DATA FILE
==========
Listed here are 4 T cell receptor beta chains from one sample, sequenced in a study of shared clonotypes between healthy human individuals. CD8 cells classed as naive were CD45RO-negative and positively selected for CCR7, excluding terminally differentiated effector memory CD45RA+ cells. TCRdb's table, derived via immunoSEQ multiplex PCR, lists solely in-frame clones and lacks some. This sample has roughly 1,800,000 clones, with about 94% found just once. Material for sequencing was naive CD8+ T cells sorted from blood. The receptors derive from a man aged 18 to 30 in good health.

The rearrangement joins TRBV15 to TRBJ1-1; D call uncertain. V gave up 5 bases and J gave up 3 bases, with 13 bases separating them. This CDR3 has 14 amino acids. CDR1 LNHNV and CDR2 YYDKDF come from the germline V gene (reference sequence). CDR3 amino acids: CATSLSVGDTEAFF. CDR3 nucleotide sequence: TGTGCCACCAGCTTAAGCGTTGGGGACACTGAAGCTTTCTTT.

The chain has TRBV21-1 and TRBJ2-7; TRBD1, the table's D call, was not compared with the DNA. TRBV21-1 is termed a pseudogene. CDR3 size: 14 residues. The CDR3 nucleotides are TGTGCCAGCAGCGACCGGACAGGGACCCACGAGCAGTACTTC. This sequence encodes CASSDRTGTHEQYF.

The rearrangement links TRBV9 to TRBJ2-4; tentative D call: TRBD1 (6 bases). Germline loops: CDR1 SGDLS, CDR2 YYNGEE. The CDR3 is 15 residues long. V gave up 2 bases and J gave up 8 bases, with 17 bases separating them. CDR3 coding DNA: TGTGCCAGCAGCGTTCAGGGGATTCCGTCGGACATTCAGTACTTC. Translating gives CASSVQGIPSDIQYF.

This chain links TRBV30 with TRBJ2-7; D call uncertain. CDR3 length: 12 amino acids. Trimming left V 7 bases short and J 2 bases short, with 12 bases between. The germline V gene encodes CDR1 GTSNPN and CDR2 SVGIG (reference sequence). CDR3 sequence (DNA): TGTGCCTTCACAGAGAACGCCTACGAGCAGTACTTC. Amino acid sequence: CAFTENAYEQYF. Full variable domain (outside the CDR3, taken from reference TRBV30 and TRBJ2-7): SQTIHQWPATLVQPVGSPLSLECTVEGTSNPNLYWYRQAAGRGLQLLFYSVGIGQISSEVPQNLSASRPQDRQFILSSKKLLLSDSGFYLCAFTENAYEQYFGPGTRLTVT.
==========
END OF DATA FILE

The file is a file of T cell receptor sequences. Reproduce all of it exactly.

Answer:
Listed here are 4 T cell receptor beta chains from one sample, sequenced in a study of shared clonotypes between healthy human individuals. CD8 cells classed as naive were CD45RO-negative and positively selected for CCR7, excluding terminally differentiated effector memory CD45RA+ cells. TCRdb's table, derived via immunoSEQ multiplex PCR, lists solely in-frame clones and lacks some. This sample has roughly 1,800,000 clones, with about 94% found just once. Material for sequencing was naive CD8+ T cells sorted from blood. The receptors derive from a man aged 18 to 30 in good health.

The rearrangement joins TRBV15 to TRBJ1-1; D call uncertain. V gave up 5 bases and J gave up 3 bases, with 13 bases separating them. This CDR3 has 14 amino acids. CDR1 LNHNV and CDR2 YYDKDF come from the germline V gene (reference sequence). CDR3 amino acids: CATSLSVGDTEAFF. CDR3 nucleotide sequence: TGTGCCACCAGCTTAAGCGTTGGGGACACTGAAGCTTTCTTT.

The chain has TRBV21-1 and TRBJ2-7; TRBD1, the table's D call, was not compared with the DNA. TRBV21-1 is termed a pseudogene. CDR3 size: 14 residues. The CDR3 nucleotides are TGTGCCAGCAGCGACCGGACAGGGACCCACGAGCAGTACTTC. This sequence encodes CASSDRTGTHEQYF.

The rearrangement links TRBV9 to TRBJ2-4; tentative D call: TRBD1 (6 bases). Germline loops: CDR1 SGDLS, CDR2 YYNGEE. The CDR3 is 15 residues long. V gave up 2 bases and J gave up 8 bases, with 17 bases separating them. CDR3 coding DNA: TGTGCCAGCAGCGTTCAGGGGATTCCGTCGGACATTCAGTACTTC. Translating gives CASSVQGIPSDIQYF.

This chain links TRBV30 with TRBJ2-7; D call uncertain. CDR3 length: 12 amino acids. Trimming left V 7 bases short and J 2 bases short, with 12 bases between. The germline V gene encodes CDR1 GTSNPN and CDR2 SVGIG (reference sequence). CDR3 sequence (DNA): TGTGCCTTCACAGAGAACGCCTACGAGCAGTACTTC. Amino acid sequence: CAFTENAYEQYF. Full variable domain (outside the CDR3, taken from reference TRBV30 and TRBJ2-7): SQTIHQWPATLVQPVGSPLSLECTVEGTSNPNLYWYRQAAGRGLQLLFYSVGIGQISSEVPQNLSASRPQDRQFILSSKKLLLSDSGFYLCAFTENAYEQYFGPGTRLTVT.